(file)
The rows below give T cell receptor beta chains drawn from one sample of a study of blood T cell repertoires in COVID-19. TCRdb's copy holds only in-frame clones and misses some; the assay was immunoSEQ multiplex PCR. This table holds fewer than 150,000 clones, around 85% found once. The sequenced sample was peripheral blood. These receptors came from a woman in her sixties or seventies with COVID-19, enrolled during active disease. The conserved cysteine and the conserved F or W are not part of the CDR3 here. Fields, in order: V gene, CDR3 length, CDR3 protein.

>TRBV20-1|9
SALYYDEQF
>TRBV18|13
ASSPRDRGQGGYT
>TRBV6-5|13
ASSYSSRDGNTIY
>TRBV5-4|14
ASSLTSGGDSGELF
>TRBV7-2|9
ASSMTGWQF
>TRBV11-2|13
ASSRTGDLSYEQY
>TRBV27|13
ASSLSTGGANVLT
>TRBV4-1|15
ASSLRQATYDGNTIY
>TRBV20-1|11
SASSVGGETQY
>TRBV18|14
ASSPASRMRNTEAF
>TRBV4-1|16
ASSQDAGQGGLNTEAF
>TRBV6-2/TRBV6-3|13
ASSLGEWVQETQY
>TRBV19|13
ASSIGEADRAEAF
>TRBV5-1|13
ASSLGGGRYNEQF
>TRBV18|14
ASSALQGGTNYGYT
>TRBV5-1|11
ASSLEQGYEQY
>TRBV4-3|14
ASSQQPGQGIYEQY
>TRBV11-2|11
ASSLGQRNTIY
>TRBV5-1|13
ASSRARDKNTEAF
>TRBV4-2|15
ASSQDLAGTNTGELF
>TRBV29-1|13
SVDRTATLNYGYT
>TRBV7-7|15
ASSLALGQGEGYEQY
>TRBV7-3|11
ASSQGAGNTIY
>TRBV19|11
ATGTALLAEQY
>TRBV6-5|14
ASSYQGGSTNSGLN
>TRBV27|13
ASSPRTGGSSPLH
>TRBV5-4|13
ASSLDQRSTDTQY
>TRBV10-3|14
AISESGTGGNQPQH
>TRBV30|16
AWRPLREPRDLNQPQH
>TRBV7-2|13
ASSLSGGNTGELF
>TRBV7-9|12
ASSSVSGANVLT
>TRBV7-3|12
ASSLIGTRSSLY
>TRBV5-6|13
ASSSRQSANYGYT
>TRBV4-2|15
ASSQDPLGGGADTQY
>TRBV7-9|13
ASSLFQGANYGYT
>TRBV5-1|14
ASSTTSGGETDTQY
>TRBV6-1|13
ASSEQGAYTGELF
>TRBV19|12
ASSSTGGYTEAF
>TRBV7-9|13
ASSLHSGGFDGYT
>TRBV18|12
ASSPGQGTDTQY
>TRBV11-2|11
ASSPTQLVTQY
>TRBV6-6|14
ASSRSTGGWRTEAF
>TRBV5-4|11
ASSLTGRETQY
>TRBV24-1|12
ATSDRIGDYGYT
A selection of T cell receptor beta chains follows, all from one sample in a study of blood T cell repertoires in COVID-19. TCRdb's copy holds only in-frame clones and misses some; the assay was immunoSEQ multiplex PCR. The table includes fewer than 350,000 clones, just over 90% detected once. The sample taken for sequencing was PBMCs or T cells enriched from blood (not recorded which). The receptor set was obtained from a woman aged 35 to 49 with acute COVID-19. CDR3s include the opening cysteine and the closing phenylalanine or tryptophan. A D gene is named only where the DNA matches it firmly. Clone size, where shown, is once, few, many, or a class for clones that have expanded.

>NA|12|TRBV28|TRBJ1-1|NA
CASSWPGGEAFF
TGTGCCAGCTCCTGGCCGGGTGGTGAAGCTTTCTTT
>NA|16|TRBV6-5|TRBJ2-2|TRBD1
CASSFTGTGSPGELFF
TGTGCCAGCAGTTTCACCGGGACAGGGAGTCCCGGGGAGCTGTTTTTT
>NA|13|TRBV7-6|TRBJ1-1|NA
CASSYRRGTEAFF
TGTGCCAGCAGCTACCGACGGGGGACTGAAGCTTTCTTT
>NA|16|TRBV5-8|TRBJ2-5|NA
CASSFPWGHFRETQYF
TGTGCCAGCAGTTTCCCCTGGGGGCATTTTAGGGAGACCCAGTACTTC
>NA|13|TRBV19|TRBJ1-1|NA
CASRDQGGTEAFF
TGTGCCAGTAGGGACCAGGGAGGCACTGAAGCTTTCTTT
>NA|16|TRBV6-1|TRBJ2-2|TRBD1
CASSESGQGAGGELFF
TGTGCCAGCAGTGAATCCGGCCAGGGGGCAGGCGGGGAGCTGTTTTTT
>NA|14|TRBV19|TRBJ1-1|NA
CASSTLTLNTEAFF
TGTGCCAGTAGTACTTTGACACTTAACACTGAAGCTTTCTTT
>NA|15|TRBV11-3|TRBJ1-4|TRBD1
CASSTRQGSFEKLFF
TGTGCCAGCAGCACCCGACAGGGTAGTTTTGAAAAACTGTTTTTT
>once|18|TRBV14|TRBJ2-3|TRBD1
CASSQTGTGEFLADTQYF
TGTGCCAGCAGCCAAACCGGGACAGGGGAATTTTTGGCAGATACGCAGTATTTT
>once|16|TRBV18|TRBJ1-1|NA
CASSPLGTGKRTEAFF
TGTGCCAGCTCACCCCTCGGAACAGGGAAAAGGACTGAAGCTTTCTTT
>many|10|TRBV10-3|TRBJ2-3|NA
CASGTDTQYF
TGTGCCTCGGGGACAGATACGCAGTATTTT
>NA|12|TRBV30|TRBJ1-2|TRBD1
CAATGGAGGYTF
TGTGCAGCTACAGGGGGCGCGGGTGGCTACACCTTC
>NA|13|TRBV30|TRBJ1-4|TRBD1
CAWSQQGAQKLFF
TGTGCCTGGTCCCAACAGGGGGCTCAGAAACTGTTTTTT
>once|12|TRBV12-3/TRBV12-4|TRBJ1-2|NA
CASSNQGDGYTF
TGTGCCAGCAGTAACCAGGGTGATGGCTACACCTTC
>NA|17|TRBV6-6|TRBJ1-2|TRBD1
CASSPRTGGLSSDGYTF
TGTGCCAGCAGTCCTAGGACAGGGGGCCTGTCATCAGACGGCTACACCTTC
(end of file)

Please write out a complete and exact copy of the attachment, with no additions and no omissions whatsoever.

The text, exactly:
The rows below give T cell receptor beta chains drawn from one sample of a study of blood T cell repertoires in COVID-19. TCRdb's copy holds only in-frame clones and misses some; the assay was immunoSEQ multiplex PCR. This table holds fewer than 150,000 clones, around 85% found once. The sequenced sample was peripheral blood. These receptors came from a woman in her sixties or seventies with COVID-19, enrolled during active disease. The conserved cysteine and the conserved F or W are not part of the CDR3 here. Fields, in order: V gene, CDR3 length, CDR3 protein.

>TRBV20-1|9
SALYYDEQF
>TRBV18|13
ASSPRDRGQGGYT
>TRBV6-5|13
ASSYSSRDGNTIY
>TRBV5-4|14
ASSLTSGGDSGELF
>TRBV7-2|9
ASSMTGWQF
>TRBV11-2|13
ASSRTGDLSYEQY
>TRBV27|13
ASSLSTGGANVLT
>TRBV4-1|15
ASSLRQATYDGNTIY
>TRBV20-1|11
SASSVGGETQY
>TRBV18|14
ASSPASRMRNTEAF
>TRBV4-1|16
ASSQDAGQGGLNTEAF
>TRBV6-2/TRBV6-3|13
ASSLGEWVQETQY
>TRBV19|13
ASSIGEADRAEAF
>TRBV5-1|13
ASSLGGGRYNEQF
>TRBV18|14
ASSALQGGTNYGYT
>TRBV5-1|11
ASSLEQGYEQY
>TRBV4-3|14
ASSQQPGQGIYEQY
>TRBV11-2|11
ASSLGQRNTIY
>TRBV5-1|13
ASSRARDKNTEAF
>TRBV4-2|15
ASSQDLAGTNTGELF
>TRBV29-1|13
SVDRTATLNYGYT
>TRBV7-7|15
ASSLALGQGEGYEQY
>TRBV7-3|11
ASSQGAGNTIY
>TRBV19|11
ATGTALLAEQY
>TRBV6-5|14
ASSYQGGSTNSGLN
>TRBV27|13
ASSPRTGGSSPLH
>TRBV5-4|13
ASSLDQRSTDTQY
>TRBV10-3|14
AISESGTGGNQPQH
>TRBV30|16
AWRPLREPRDLNQPQH
>TRBV7-2|13
ASSLSGGNTGELF
>TRBV7-9|12
ASSSVSGANVLT
>TRBV7-3|12
ASSLIGTRSSLY
>TRBV5-6|13
ASSSRQSANYGYT
>TRBV4-2|15
ASSQDPLGGGADTQY
>TRBV7-9|13
ASSLFQGANYGYT
>TRBV5-1|14
ASSTTSGGETDTQY
>TRBV6-1|13
ASSEQGAYTGELF
>TRBV19|12
ASSSTGGYTEAF
>TRBV7-9|13
ASSLHSGGFDGYT
>TRBV18|12
ASSPGQGTDTQY
>TRBV11-2|11
ASSPTQLVTQY
>TRBV6-6|14
ASSRSTGGWRTEAF
>TRBV5-4|11
ASSLTGRETQY
>TRBV24-1|12
ATSDRIGDYGYT
A selection of T cell receptor beta chains follows, all from one sample in a study of blood T cell repertoires in COVID-19. TCRdb's copy holds only in-frame clones and misses some; the assay was immunoSEQ multiplex PCR. The table includes fewer than 350,000 clones, just over 90% detected once. The sample taken for sequencing was PBMCs or T cells enriched from blood (not recorded which). The receptor set was obtained from a woman aged 35 to 49 with acute COVID-19. CDR3s include the opening cysteine and the closing phenylalanine or tryptophan. A D gene is named only where the DNA matches it firmly. Clone size, where shown, is once, few, many, or a class for clones that have expanded.

>NA|12|TRBV28|TRBJ1-1|NA
CASSWPGGEAFF
TGTGCCAGCTCCTGGCCGGGTGGTGAAGCTTTCTTT
>NA|16|TRBV6-5|TRBJ2-2|TRBD1
CASSFTGTGSPGELFF
TGTGCCAGCAGTTTCACCGGGACAGGGAGTCCCGGGGAGCTGTTTTTT
>NA|13|TRBV7-6|TRBJ1-1|NA
CASSYRRGTEAFF
TGTGCCAGCAGCTACCGACGGGGGACTGAAGCTTTCTTT
>NA|16|TRBV5-8|TRBJ2-5|NA
CASSFPWGHFRETQYF
TGTGCCAGCAGTTTCCCCTGGGGGCATTTTAGGGAGACCCAGTACTTC
>NA|13|TRBV19|TRBJ1-1|NA
CASRDQGGTEAFF
TGTGCCAGTAGGGACCAGGGAGGCACTGAAGCTTTCTTT
>NA|16|TRBV6-1|TRBJ2-2|TRBD1
CASSESGQGAGGELFF
TGTGCCAGCAGTGAATCCGGCCAGGGGGCAGGCGGGGAGCTGTTTTTT
>NA|14|TRBV19|TRBJ1-1|NA
CASSTLTLNTEAFF
TGTGCCAGTAGTACTTTGACACTTAACACTGAAGCTTTCTTT
>NA|15|TRBV11-3|TRBJ1-4|TRBD1
CASSTRQGSFEKLFF
TGTGCCAGCAGCACCCGACAGGGTAGTTTTGAAAAACTGTTTTTT
>once|18|TRBV14|TRBJ2-3|TRBD1
CASSQTGTGEFLADTQYF
TGTGCCAGCAGCCAAACCGGGACAGGGGAATTTTTGGCAGATACGCAGTATTTT
>once|16|TRBV18|TRBJ1-1|NA
CASSPLGTGKRTEAFF
TGTGCCAGCTCACCCCTCGGAACAGGGAAAAGGACTGAAGCTTTCTTT
>many|10|TRBV10-3|TRBJ2-3|NA
CASGTDTQYF
TGTGCCTCGGGGACAGATACGCAGTATTTT
>NA|12|TRBV30|TRBJ1-2|TRBD1
CAATGGAGGYTF
TGTGCAGCTACAGGGGGCGCGGGTGGCTACACCTTC
>NA|13|TRBV30|TRBJ1-4|TRBD1
CAWSQQGAQKLFF
TGTGCCTGGTCCCAACAGGGGGCTCAGAAACTGTTTTTT
>once|12|TRBV12-3/TRBV12-4|TRBJ1-2|NA
CASSNQGDGYTF
TGTGCCAGCAGTAACCAGGGTGATGGCTACACCTTC
>NA|17|TRBV6-6|TRBJ1-2|TRBD1
CASSPRTGGLSSDGYTF
TGTGCCAGCAGTCCTAGGACAGGGGGCCTGTCATCAGACGGCTACACCTTC